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WTO chief raps US, EU on Doha Round trade talks
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The chief of the World Trade Organization (WTO) Thursday criticized a new US farm bill, saying it sent a wrong signal to the Doha Round trade talks, while urging the European Union (EU) to show more flexibility.

"I was quite transparent in saying that this farm bill is not sending a great signal that the US are serious about reducing their trade-distorting subsidies," WTO Director-General Pascal Lamy told a European Parliament committee after meeting visiting US lawmakers in Brussels.

The US Congress last week passed a bill that increases subsidies for farmers and food stamps for the poor amid rising food prices, which analysts said signals that a reduction in US farm subsidies will be difficult to achieve.

The WTO Doha Round trade talks, launched in 2001, have been deadlocked because developing and developed nations cannot agree on agriculture and non-agricultural market access, with the United States facing demands to slash market-distorting farm subsidies.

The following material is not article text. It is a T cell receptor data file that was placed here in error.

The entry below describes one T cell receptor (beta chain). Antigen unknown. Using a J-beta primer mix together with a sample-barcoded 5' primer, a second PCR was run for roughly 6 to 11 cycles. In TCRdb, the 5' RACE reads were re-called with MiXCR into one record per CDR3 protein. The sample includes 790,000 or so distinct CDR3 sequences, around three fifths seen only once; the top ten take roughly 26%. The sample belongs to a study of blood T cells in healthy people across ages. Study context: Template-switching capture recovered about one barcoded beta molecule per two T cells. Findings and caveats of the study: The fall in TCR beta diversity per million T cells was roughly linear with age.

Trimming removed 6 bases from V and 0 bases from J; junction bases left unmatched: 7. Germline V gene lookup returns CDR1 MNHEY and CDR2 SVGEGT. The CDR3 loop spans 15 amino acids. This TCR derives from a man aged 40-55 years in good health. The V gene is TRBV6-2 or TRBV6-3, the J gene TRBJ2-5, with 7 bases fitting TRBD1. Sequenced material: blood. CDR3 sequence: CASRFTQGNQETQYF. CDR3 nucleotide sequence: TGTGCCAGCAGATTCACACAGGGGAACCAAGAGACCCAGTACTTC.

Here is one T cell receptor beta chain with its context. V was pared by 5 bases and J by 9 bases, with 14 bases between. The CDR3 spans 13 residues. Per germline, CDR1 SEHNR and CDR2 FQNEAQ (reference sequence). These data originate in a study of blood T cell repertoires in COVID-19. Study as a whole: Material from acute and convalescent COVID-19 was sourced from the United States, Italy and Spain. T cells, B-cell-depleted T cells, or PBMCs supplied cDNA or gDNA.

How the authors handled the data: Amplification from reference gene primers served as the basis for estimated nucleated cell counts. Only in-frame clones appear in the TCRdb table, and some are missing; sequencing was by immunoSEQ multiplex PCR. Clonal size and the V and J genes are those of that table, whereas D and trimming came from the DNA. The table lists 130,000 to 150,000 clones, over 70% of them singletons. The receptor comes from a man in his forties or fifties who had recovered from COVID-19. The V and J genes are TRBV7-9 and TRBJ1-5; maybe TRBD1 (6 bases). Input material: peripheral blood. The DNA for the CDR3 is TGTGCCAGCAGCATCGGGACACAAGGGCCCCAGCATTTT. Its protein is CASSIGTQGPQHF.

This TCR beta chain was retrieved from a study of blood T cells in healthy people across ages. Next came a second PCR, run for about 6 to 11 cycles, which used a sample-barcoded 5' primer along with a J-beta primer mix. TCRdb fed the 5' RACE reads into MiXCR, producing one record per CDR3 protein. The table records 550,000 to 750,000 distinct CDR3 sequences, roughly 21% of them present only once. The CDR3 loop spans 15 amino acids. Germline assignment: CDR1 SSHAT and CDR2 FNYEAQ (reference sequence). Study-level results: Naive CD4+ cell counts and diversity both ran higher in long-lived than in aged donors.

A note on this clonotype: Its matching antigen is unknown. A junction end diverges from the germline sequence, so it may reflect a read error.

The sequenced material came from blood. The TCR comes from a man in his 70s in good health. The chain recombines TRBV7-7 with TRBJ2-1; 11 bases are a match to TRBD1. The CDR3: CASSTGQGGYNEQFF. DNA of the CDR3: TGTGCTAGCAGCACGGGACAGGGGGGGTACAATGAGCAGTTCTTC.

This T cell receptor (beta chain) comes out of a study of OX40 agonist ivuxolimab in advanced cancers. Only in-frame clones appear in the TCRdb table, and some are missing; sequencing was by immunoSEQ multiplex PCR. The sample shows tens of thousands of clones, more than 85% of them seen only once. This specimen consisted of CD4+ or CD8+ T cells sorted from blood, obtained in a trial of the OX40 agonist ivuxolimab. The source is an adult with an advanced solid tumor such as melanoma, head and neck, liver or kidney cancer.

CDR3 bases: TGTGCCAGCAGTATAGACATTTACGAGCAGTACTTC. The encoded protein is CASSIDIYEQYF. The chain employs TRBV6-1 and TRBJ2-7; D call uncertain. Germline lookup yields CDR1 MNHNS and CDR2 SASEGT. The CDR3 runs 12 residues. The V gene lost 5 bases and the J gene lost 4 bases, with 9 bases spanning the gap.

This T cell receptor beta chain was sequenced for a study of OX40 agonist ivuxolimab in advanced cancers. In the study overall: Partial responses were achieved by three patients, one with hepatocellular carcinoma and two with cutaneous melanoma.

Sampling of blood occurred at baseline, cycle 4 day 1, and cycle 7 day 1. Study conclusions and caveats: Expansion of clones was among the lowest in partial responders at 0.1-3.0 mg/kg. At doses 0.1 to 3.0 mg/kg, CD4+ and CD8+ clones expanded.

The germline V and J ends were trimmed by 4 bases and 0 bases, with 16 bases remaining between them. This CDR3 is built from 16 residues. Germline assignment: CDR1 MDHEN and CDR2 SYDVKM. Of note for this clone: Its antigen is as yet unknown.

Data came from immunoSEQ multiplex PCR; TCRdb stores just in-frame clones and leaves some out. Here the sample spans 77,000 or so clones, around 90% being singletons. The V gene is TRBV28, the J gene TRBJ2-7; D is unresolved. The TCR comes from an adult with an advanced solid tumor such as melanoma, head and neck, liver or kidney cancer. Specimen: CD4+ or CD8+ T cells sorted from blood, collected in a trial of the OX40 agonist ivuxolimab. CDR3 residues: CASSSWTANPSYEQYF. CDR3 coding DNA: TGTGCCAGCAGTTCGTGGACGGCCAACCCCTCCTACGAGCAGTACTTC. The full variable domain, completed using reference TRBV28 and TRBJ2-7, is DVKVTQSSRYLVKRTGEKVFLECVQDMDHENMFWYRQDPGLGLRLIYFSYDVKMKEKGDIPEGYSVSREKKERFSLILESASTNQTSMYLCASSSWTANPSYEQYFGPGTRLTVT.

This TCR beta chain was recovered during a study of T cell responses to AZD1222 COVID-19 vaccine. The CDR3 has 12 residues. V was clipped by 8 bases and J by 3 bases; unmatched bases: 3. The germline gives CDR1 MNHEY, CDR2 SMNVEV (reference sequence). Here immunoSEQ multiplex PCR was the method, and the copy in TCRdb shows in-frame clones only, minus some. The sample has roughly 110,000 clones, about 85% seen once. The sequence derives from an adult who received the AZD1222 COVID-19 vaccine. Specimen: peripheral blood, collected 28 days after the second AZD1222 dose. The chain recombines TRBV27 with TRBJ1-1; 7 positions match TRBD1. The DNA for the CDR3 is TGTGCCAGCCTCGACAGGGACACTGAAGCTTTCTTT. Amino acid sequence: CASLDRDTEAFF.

"The only chance you have to trump up this farm bill is the WTO deal which will then necessitate a reform of the US system," Lamy said.

Lamy, former EU trade commissioner, also urged the 27-nation EU to show more flexibility in the ongoing crucial talks intended to conclude the Doha Round this year, after which the US presidential election and other factors may lead to years of further delay.

Last week, the WTO put forward fresh compromise proposals on agriculture and industrial goods trade, but France, Ireland and a few other countries with big farm interests recently expressed strong opposition, claiming that the EU offered too much in the field of industrial goods without reward of improved market access to emerging markets.

"Europe is magnifying what it is giving and minimizing what it is getting," he said, "It's not true to say that the EU is going to pay in agriculture without getting anything in industrial goods."

Despite little time left, Lamy said the chances of a successful deal this year are 60 percent.

(Xinhua News Agency May 30, 2008)

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